Embracing solitude: getting back to the roots of wilderness travel on the PCT

I can’t imagine a more perfect year for seeking solitude on the Pacific Crest Trail. True solitude. True quiet.

Before the eye-rolls and the “you don’t get its,” I’ll defend: I get it! It’s the people. People make the experience. The trail lets us know small town hospitality, limitless kindness, and deep connections with new and old friends. In remote deserts and on windy ridges we meet people from all over the world. There’s cultural exchange and time with people who are different from ourselves. And there are lifelong relationships built on the trail.

But when we say, “the PCT connects” we’re not just talking about people. Solitude brings one of the great gifts of the Pacific Crest Trail. Time alone, or with just your partner, allows us simply be a part of the natural world, and turn inward to reflect.

Experience the joy of turning off your phone. You can find a life in the wilderness without Facebook, Instagram or YouTube, without reading the comment section in an app. Disconnect to connect. Detach from the routine social pressures of the online world. Without these distractions, I think you’ll turn inward.

When I’m on the trail, I think about things. I think about my goals. My life. My relationships and what matters most to me. I come up with new ideas and commit to new paths. These are some of the gifts of the trail: how the PCT connects us to ourselves.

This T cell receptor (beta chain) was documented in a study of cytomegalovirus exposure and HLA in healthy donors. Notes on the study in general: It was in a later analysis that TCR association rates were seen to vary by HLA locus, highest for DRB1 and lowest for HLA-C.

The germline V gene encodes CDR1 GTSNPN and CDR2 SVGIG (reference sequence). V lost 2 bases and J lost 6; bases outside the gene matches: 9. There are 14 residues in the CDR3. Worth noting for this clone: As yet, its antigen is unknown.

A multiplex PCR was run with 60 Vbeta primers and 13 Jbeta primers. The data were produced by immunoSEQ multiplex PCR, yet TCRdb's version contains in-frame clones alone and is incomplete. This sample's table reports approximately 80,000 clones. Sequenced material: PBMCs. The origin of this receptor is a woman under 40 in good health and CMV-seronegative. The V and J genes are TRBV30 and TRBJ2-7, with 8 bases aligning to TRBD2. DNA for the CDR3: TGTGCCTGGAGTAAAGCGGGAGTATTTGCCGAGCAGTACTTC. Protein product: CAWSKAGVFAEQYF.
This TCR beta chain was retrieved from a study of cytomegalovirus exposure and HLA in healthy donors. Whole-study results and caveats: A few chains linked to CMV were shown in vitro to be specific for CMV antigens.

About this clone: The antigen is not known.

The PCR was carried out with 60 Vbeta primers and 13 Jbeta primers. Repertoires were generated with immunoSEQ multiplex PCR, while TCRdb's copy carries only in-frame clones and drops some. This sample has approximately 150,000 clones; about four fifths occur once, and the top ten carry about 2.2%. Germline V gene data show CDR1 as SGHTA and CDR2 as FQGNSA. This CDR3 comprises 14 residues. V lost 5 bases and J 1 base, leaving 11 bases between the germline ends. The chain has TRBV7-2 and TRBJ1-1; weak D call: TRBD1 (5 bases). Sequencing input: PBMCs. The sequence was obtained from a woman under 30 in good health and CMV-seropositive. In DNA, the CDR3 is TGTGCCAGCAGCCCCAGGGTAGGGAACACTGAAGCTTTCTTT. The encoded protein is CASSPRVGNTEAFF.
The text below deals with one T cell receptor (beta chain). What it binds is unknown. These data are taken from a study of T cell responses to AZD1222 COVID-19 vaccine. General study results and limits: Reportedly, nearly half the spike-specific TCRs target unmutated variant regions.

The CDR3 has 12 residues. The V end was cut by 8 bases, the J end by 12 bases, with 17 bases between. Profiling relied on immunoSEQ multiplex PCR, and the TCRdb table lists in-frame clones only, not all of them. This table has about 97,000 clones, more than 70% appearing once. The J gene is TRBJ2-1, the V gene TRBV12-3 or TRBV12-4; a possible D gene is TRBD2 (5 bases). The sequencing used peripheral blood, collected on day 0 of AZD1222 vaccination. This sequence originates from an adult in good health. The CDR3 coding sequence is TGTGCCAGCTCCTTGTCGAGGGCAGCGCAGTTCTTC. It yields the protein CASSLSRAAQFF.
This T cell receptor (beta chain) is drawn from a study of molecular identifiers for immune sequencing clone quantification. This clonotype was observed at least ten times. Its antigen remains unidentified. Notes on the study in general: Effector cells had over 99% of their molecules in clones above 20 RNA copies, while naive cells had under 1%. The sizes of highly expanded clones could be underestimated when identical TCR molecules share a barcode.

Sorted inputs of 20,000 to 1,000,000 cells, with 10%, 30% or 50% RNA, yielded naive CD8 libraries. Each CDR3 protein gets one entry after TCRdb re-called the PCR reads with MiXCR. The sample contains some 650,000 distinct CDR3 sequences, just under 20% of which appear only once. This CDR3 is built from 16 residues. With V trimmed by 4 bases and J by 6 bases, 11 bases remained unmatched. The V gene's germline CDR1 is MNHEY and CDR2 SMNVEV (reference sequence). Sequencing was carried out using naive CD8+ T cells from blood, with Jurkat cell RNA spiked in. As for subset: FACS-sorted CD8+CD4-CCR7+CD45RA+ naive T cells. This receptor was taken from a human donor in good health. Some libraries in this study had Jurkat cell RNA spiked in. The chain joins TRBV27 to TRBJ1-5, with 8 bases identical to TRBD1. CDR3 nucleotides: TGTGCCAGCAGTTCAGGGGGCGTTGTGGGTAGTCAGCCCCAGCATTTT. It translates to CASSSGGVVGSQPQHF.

Solitude on the Pacific Crest Trail

Photo by Dignity @iamtraildork

Another gift comes from seeking solitude and detachment from society and industry: I get to rely on myself. I get to learn how to read the land and think through my own personal path. Instead of my experience being a reflection of other people’s lives, I forge my own. Instead of having people tell me when to worry, or when to prepare, I decide. I learn. I grow to meet the challenge.

An idea has tickled me for a long time: what if I visited the towns that the typical hiker doesn’t? Would it be more like how it used to be? Little stores where I walk in and people don’t already know some version of my story? They exist: places hardly on the radar of most hikers. What if I walked to them? I’d see side trails. I’d stay in my own mind. I’d experience nature more, unconcerned by the dynamics of society.

To me, the Pacific Crest Trail is about a lot of things. It’s about protecting a 2,650-mile strip of America. It’s about the wildlife whose home the trail passes. I visit the trail to exercise. To quiet my mind, reset, and renew my spirit.

I’ve hiked the PCT for more than 20 years. These days, you might only catch my “nice place, huh?” as we pass. You’ll find me, or you won’t, camping alone, likely in the off-season, or in a quieter spot—my secret gems. Even if I’m only out for a day, the trail is my retreat and nature is my partner.

Even if we don’t meet, the trail connects us.

Join me, but not too close. I’m looking forward to not seeing you out there. It’s a big place.

Author: Jack "Found" Haskel

As the Trail Information Manager, Jack works to connect people to the PCT. He's involved with a wide variety of projects that help the trail, the trail's users and the community that surrounds the experience. He has thru-hiked (Pacific Crest Trail in 2006; Colorado Trail in 2008; Continental Divide Trail in 2010) and is an obsessed weekend warrior.